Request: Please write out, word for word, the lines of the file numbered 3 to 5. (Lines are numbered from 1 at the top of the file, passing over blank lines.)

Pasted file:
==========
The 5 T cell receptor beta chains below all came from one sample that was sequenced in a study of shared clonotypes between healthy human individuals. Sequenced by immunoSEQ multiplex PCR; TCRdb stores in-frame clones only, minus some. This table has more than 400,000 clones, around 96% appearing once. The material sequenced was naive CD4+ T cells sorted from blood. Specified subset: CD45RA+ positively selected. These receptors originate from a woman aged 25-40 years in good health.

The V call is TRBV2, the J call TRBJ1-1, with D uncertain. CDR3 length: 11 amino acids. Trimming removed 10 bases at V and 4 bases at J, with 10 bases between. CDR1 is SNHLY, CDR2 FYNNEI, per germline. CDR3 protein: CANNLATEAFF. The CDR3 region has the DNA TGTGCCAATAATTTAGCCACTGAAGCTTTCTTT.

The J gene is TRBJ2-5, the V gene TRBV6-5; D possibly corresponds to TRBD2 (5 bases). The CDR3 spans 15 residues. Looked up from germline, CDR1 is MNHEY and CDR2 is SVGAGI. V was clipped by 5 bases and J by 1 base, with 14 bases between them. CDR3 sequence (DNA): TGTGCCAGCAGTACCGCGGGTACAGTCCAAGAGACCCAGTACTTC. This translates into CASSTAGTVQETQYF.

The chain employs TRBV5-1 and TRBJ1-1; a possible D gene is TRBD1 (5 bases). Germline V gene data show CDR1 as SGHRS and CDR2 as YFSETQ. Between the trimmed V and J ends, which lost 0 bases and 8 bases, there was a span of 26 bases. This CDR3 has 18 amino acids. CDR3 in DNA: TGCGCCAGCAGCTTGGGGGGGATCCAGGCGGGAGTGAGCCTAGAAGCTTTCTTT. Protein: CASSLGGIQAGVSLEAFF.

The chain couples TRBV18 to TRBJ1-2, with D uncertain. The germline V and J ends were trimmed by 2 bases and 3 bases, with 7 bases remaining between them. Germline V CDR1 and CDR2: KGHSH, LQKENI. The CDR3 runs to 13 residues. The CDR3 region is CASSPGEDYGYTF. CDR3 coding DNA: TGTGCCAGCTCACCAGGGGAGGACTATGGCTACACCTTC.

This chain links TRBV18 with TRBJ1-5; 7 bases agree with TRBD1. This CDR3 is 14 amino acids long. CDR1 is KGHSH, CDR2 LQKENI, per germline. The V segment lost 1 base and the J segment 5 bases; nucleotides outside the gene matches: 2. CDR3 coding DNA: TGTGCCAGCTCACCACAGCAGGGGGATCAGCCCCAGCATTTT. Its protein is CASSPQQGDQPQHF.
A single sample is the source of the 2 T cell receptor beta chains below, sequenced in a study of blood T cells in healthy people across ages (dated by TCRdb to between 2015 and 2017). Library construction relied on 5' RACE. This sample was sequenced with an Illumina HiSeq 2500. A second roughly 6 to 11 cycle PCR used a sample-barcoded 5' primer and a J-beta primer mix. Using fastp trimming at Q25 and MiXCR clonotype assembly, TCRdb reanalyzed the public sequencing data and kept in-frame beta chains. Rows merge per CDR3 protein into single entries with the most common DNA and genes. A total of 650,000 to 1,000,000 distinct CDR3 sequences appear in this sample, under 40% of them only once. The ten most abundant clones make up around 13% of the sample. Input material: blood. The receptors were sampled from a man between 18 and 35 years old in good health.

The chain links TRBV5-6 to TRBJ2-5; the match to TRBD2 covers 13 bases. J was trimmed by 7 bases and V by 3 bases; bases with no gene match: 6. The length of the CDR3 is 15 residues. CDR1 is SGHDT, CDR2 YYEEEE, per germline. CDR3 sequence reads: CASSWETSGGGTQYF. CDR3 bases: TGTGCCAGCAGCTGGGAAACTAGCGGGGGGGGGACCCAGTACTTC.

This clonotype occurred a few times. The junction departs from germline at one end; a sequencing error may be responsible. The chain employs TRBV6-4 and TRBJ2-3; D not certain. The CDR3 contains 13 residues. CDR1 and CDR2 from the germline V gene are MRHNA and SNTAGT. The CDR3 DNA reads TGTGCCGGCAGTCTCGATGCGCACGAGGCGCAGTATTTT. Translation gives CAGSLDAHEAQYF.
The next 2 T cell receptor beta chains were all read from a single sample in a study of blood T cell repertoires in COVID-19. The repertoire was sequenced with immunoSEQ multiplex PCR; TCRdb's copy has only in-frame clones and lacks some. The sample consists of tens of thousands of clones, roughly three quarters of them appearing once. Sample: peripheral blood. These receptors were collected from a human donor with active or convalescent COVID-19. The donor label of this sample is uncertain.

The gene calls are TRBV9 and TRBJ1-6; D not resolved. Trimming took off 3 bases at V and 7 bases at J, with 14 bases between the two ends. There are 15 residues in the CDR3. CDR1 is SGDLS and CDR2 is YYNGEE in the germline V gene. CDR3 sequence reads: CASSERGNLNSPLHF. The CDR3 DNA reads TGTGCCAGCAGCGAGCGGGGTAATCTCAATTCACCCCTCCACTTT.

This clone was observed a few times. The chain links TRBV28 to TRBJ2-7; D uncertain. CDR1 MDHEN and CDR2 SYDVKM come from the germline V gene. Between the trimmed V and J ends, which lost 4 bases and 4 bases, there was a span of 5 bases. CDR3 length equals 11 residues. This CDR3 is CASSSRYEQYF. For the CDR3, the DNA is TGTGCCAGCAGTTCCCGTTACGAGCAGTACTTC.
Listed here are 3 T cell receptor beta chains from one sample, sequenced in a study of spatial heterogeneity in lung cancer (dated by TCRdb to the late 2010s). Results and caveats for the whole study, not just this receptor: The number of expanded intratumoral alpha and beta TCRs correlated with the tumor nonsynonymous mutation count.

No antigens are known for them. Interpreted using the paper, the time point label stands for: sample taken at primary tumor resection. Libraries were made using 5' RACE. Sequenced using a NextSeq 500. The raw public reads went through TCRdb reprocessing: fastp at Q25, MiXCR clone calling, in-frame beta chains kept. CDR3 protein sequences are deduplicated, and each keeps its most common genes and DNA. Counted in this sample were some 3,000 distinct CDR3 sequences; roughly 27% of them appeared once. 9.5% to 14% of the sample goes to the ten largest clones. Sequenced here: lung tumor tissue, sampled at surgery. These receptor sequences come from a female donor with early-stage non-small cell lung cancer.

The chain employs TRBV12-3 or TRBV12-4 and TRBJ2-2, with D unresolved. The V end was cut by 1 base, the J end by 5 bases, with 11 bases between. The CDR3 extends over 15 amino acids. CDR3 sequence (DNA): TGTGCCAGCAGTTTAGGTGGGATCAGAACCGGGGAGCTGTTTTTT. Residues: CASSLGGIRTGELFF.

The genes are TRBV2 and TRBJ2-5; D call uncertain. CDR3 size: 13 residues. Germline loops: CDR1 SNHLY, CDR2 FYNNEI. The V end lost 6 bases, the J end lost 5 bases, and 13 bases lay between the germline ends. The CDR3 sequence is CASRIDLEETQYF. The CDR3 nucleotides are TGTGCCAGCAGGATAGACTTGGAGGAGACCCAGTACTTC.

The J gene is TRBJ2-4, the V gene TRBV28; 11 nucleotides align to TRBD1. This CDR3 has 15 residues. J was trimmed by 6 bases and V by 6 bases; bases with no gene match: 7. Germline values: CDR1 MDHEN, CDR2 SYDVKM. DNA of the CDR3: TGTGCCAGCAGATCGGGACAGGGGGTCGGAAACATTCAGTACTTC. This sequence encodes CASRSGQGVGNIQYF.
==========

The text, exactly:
The J gene is TRBJ2-5, the V gene TRBV6-5; D possibly corresponds to TRBD2 (5 bases). The CDR3 spans 15 residues. Looked up from germline, CDR1 is MNHEY and CDR2 is SVGAGI. V was clipped by 5 bases and J by 1 base, with 14 bases between them. CDR3 sequence (DNA): TGTGCCAGCAGTACCGCGGGTACAGTCCAAGAGACCCAGTACTTC. This translates into CASSTAGTVQETQYF.

The chain employs TRBV5-1 and TRBJ1-1; a possible D gene is TRBD1 (5 bases). Germline V gene data show CDR1 as SGHRS and CDR2 as YFSETQ. Between the trimmed V and J ends, which lost 0 bases and 8 bases, there was a span of 26 bases. This CDR3 has 18 amino acids. CDR3 in DNA: TGCGCCAGCAGCTTGGGGGGGATCCAGGCGGGAGTGAGCCTAGAAGCTTTCTTT. Protein: CASSLGGIQAGVSLEAFF.

The chain couples TRBV18 to TRBJ1-2, with D uncertain. The germline V and J ends were trimmed by 2 bases and 3 bases, with 7 bases remaining between them. Germline V CDR1 and CDR2: KGHSH, LQKENI. The CDR3 runs to 13 residues. The CDR3 region is CASSPGEDYGYTF. CDR3 coding DNA: TGTGCCAGCTCACCAGGGGAGGACTATGGCTACACCTTC.